transmitter and receiver combination for secret use carried upon the person of the user;
Another object of this invention is to provide body worn transmitter and receiver units which are interconnected for cut off of the receiving unit during transmission by the transmitter; I
A further object of this invention is to provide a device of the nature mentioned in which the receiver may be activated as desired and in which the communication may be heard confidentially;
A further object of this invention is to provide a device as mentioned in which the transmitter may be activated by an unnoticeable arm motion.
The foregoing and other objects and advantages of this invention will be understood by those skilled in the art upon reading the Description of a Preferred Embodiment which follows together with the appended drawings.
BRIEF DESCRIPTION OF THE DRAWINGS FIG. 1 is a schematic perspective'of a preferred embodiment of this invention;
FIG. 2 is a front view of an individual wearing the embodiment shown in FIG. 1;
FIG. 3 is a rear view of the same person indicated in FIG. 2; and
FIG. 4 is a schematic drawing of the general wiring diagram utilizing block units.
DESCRIPTION OF A PREFERRED EMBODIMENT It will be observed that there is a right side holster arrangement 30 and a left side holster arrangement 20 joined by supporting and connecting straps l0 and 40 respectively.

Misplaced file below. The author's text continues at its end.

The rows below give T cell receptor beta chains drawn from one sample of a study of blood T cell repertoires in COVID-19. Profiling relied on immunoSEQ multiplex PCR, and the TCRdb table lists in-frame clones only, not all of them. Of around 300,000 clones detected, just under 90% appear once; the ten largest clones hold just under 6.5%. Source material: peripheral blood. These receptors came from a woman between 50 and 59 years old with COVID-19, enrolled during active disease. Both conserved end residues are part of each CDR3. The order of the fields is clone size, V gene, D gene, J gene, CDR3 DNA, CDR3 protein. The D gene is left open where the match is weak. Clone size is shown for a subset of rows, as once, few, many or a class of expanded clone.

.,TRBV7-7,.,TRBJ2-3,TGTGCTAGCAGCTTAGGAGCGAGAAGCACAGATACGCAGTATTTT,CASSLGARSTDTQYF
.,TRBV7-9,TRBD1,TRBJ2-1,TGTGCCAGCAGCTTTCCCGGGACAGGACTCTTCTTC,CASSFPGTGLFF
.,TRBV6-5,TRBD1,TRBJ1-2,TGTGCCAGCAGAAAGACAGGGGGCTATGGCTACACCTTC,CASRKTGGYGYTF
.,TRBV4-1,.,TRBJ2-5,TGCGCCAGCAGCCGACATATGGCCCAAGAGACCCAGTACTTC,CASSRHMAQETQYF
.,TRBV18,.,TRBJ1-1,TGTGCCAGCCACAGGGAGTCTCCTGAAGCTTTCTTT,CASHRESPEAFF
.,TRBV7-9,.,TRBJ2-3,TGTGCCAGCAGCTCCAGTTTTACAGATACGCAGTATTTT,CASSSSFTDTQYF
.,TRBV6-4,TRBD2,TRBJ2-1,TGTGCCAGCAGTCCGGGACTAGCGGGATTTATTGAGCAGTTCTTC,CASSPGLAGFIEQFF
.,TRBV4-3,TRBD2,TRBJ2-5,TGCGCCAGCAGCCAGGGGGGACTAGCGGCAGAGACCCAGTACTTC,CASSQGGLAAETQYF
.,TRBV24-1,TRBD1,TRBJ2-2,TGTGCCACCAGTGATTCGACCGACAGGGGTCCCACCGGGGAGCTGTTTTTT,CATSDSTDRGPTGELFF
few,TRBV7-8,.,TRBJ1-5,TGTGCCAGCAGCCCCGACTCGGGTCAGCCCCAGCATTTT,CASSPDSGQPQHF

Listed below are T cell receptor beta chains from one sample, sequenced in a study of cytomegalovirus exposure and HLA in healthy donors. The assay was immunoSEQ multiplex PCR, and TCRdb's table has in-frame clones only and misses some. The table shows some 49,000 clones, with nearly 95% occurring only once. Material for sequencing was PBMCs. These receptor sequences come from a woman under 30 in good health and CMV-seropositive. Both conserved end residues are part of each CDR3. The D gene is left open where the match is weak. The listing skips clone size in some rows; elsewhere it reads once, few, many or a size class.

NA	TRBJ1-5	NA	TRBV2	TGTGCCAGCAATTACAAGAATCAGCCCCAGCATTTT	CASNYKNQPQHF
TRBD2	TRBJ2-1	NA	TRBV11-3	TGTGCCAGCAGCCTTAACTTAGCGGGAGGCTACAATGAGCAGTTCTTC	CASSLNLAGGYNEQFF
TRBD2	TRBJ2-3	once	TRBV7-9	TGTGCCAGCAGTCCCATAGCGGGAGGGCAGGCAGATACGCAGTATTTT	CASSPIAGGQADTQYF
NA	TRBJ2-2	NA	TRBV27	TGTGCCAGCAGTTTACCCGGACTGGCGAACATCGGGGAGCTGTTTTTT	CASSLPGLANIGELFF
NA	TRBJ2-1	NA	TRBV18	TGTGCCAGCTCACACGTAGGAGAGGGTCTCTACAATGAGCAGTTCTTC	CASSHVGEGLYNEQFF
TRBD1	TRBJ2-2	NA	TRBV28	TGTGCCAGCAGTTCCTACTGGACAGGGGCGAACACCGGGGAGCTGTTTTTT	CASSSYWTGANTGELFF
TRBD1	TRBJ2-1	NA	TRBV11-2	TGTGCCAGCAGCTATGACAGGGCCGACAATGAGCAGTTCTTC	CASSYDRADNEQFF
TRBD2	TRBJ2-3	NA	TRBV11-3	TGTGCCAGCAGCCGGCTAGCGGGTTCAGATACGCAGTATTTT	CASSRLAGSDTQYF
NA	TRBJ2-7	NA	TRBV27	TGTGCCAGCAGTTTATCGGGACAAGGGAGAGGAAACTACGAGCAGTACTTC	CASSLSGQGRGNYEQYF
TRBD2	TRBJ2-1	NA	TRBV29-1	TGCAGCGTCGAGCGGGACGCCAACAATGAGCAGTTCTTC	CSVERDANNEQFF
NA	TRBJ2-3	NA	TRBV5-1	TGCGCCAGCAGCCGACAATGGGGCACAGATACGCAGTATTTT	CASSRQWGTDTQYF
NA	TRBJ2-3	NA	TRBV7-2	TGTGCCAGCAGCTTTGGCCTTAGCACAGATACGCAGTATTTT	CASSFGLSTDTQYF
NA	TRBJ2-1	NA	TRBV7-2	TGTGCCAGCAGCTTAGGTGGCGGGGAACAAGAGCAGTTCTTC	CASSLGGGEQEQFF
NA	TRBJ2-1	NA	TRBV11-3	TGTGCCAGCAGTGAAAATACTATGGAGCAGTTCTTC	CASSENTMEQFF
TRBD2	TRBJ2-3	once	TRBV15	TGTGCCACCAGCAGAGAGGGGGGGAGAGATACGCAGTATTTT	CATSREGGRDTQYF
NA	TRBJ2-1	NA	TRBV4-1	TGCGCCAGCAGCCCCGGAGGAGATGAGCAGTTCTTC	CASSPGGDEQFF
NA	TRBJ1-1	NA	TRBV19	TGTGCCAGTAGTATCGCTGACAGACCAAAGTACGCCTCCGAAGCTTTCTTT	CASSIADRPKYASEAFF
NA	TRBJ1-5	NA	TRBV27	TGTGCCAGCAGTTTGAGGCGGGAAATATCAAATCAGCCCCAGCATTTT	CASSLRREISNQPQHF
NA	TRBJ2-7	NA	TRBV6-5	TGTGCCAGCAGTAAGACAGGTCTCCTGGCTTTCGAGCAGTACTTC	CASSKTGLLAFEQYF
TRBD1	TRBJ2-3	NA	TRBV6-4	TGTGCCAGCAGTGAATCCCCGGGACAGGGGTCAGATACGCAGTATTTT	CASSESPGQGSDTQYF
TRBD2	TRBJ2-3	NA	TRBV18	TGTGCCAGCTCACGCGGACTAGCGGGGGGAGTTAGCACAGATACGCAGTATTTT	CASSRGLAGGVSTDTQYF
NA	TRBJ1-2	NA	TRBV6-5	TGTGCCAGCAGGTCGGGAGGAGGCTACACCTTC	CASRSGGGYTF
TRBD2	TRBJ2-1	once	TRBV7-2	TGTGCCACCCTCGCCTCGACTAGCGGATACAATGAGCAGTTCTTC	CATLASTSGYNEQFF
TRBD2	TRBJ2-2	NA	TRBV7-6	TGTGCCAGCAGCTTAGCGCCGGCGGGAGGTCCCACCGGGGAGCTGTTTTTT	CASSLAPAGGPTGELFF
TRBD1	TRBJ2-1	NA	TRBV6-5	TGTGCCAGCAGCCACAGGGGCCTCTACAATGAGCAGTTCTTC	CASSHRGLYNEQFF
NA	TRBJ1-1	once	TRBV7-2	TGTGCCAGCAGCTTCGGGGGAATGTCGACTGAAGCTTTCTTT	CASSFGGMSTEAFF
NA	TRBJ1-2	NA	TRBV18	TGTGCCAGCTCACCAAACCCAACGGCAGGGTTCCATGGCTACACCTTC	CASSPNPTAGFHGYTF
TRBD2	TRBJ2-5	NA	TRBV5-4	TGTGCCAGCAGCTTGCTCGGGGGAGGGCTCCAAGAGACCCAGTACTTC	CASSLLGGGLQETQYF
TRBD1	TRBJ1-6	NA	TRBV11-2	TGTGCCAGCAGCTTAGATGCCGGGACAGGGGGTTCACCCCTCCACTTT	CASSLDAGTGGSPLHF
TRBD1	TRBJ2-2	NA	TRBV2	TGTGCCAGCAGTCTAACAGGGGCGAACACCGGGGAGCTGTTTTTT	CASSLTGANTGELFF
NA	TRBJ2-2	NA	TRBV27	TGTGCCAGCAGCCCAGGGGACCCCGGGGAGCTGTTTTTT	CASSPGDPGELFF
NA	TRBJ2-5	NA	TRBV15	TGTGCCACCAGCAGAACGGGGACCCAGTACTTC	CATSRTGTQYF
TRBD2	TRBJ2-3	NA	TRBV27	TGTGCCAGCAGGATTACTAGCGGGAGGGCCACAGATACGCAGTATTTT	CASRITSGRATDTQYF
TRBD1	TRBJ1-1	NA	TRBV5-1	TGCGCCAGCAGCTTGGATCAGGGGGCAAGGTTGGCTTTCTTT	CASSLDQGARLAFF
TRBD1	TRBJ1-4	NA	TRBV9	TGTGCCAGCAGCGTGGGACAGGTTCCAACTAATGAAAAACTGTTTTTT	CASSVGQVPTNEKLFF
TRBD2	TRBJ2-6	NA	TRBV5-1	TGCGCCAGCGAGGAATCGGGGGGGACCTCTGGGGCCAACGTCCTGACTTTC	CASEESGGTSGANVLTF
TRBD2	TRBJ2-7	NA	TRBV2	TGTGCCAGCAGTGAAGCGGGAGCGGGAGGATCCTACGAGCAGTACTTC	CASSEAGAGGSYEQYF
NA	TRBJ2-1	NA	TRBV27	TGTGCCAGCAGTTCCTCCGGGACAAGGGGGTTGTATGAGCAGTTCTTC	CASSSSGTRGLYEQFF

The right side arrangement 30 carries a receiver 32 in a pouch indicated with a confidential speaker high on the shoulder as indicated at 34. An appropriate aerial arrangement 33 is provided through the straps to assure proper reception.
The left side arrangement includes a microphone arrangement 24 high on the left shoulder, which arrangement is so connected to the transmitter 22, carried in a lower pouch, so as to provide for proper pick up of voices in the normal condition.
An appropriate aerial wire (not shown) is also provided for appropriate transmission and such wire is similarly located to that shown in conjunction with the receiver.
Appropriate wires 42 connect the units.
Within the pouch 32 is located the receiver 36, and within the pouch 22 is located the transmitter 26.
The various wiring elements 27, 37, 33 and others not shown will be recognized by those skilled in the art.
In the illustrations shown, the person wearing the device is also shown to have handcuffs and weapon 80, since such individual will normally be an officer of the law.